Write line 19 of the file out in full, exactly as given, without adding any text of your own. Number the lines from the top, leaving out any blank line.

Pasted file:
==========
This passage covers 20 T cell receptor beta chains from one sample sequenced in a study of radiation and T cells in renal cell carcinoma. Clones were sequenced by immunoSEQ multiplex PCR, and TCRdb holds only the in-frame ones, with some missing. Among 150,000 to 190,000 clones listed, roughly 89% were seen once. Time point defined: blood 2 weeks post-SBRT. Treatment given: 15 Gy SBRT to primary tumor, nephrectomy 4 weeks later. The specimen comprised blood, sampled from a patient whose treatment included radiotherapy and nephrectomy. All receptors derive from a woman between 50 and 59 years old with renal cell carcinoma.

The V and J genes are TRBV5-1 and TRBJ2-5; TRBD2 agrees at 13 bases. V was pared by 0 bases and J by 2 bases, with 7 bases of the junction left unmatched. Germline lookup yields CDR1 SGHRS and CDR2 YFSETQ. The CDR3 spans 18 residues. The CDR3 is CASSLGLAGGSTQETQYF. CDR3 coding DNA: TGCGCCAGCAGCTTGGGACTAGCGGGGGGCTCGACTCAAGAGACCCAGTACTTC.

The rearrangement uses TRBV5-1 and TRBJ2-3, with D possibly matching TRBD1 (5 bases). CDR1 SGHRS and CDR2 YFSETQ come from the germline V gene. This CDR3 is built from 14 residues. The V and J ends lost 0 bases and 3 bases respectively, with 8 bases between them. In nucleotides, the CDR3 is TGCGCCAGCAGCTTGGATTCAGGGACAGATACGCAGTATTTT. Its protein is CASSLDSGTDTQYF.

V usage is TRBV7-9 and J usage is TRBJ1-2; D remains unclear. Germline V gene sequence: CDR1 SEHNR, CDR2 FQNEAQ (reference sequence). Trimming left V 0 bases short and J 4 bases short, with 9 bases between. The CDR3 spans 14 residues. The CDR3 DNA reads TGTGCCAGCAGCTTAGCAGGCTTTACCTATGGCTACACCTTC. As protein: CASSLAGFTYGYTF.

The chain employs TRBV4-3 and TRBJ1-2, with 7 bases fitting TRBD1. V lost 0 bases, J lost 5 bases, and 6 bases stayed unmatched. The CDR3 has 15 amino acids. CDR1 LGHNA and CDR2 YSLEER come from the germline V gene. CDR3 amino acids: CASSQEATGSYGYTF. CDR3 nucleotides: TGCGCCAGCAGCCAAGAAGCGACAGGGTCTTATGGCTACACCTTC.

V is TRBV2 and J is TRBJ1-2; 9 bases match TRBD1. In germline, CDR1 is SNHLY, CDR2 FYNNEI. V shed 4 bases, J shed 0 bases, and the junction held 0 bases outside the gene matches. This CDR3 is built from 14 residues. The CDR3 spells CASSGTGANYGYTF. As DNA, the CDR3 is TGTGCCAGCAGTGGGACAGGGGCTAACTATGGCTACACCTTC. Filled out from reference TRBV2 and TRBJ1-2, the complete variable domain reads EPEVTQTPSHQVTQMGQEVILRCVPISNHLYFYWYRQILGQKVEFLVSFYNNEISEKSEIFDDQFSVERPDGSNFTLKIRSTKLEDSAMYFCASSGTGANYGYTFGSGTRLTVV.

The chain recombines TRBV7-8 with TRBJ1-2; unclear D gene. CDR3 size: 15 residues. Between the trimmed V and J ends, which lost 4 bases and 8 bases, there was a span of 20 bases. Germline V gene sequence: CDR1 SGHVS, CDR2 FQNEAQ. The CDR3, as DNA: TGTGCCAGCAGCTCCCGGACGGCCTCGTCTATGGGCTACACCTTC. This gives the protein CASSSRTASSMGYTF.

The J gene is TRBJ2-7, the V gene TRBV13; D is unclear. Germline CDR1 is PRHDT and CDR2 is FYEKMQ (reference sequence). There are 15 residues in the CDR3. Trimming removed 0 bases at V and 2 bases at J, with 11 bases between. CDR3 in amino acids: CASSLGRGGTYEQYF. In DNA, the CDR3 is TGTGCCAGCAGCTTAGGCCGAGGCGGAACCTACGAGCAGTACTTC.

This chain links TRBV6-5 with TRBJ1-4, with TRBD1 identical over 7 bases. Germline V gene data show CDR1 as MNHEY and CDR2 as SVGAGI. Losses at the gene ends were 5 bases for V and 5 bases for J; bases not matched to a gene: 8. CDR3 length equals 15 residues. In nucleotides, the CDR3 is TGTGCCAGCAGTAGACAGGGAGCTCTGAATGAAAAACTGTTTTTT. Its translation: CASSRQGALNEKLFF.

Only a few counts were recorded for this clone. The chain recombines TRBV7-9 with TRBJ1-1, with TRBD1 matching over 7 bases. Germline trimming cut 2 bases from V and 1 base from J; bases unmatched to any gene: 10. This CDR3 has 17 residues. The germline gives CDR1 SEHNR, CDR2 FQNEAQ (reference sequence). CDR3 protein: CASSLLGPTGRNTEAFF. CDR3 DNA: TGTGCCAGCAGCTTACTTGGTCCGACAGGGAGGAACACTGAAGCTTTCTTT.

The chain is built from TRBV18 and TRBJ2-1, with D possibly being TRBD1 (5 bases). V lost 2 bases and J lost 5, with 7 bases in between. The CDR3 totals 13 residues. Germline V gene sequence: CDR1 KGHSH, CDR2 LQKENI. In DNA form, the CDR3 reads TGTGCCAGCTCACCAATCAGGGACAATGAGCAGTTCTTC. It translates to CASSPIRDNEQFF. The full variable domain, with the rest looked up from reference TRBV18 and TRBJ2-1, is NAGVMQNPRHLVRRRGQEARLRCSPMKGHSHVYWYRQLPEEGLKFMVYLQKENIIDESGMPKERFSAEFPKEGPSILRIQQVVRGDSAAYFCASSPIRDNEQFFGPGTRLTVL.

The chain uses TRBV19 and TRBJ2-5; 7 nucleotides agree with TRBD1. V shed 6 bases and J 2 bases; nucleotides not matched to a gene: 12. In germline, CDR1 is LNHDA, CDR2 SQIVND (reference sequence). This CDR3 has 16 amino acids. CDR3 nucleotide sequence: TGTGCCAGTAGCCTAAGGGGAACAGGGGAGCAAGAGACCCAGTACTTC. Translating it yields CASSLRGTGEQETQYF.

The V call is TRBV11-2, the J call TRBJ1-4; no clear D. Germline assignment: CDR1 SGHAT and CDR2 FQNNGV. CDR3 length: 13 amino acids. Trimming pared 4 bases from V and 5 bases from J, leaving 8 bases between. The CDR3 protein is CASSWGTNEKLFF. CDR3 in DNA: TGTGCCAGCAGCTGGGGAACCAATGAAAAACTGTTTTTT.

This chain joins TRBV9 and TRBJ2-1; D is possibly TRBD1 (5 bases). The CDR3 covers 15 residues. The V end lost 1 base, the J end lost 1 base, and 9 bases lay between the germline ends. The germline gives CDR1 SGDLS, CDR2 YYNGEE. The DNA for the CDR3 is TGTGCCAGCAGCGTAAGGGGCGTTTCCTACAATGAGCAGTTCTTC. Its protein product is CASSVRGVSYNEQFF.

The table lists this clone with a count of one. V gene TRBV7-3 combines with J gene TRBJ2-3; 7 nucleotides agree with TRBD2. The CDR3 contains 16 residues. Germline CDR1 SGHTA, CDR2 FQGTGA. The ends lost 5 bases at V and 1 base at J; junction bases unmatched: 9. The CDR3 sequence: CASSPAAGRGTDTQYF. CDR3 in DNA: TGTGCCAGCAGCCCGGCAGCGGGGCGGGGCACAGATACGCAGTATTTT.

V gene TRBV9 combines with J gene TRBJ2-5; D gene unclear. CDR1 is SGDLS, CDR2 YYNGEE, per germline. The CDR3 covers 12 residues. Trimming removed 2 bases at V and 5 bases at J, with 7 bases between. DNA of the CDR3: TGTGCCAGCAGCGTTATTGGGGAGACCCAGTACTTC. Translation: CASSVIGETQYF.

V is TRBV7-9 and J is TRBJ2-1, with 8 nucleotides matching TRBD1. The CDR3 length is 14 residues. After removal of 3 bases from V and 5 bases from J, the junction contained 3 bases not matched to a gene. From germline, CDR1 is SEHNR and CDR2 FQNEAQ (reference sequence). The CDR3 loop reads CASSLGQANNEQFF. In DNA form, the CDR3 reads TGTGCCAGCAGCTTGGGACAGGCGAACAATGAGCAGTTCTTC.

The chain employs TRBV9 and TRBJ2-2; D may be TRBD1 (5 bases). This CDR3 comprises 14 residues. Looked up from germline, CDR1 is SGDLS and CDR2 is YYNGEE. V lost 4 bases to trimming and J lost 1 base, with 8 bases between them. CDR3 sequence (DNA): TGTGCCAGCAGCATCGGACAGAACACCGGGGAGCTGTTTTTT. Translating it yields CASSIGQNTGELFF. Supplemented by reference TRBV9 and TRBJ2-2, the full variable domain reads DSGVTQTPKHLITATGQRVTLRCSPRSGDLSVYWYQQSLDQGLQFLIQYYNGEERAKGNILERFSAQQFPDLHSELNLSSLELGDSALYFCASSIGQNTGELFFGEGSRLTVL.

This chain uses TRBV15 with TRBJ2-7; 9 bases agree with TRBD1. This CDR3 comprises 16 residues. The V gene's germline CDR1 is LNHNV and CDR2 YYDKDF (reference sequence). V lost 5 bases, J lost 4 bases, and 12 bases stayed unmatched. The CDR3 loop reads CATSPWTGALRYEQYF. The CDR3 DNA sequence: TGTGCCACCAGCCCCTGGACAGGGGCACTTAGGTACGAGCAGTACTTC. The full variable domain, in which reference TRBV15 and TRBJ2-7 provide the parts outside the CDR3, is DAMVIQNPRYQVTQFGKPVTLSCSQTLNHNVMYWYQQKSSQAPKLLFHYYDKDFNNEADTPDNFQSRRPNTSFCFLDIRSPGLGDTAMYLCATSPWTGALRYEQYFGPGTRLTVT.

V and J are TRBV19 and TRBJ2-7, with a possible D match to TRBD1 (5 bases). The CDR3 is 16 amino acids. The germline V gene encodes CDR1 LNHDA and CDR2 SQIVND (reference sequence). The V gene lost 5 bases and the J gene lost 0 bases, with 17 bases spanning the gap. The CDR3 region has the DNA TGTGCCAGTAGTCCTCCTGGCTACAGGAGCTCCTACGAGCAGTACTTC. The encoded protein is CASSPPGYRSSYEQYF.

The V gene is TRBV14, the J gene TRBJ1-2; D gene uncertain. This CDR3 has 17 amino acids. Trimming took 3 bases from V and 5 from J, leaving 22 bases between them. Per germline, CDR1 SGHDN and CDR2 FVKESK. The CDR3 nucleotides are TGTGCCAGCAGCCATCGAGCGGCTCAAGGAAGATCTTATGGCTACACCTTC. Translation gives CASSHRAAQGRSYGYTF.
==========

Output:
This chain uses TRBV15 with TRBJ2-7; 9 bases agree with TRBD1. This CDR3 comprises 16 residues. The V gene's germline CDR1 is LNHNV and CDR2 YYDKDF (reference sequence). V lost 5 bases, J lost 4 bases, and 12 bases stayed unmatched. The CDR3 loop reads CATSPWTGALRYEQYF. The CDR3 DNA sequence: TGTGCCACCAGCCCCTGGACAGGGGCACTTAGGTACGAGCAGTACTTC. The full variable domain, in which reference TRBV15 and TRBJ2-7 provide the parts outside the CDR3, is DAMVIQNPRYQVTQFGKPVTLSCSQTLNHNVMYWYQQKSSQAPKLLFHYYDKDFNNEADTPDNFQSRRPNTSFCFLDIRSPGLGDTAMYLCATSPWTGALRYEQYFGPGTRLTVT.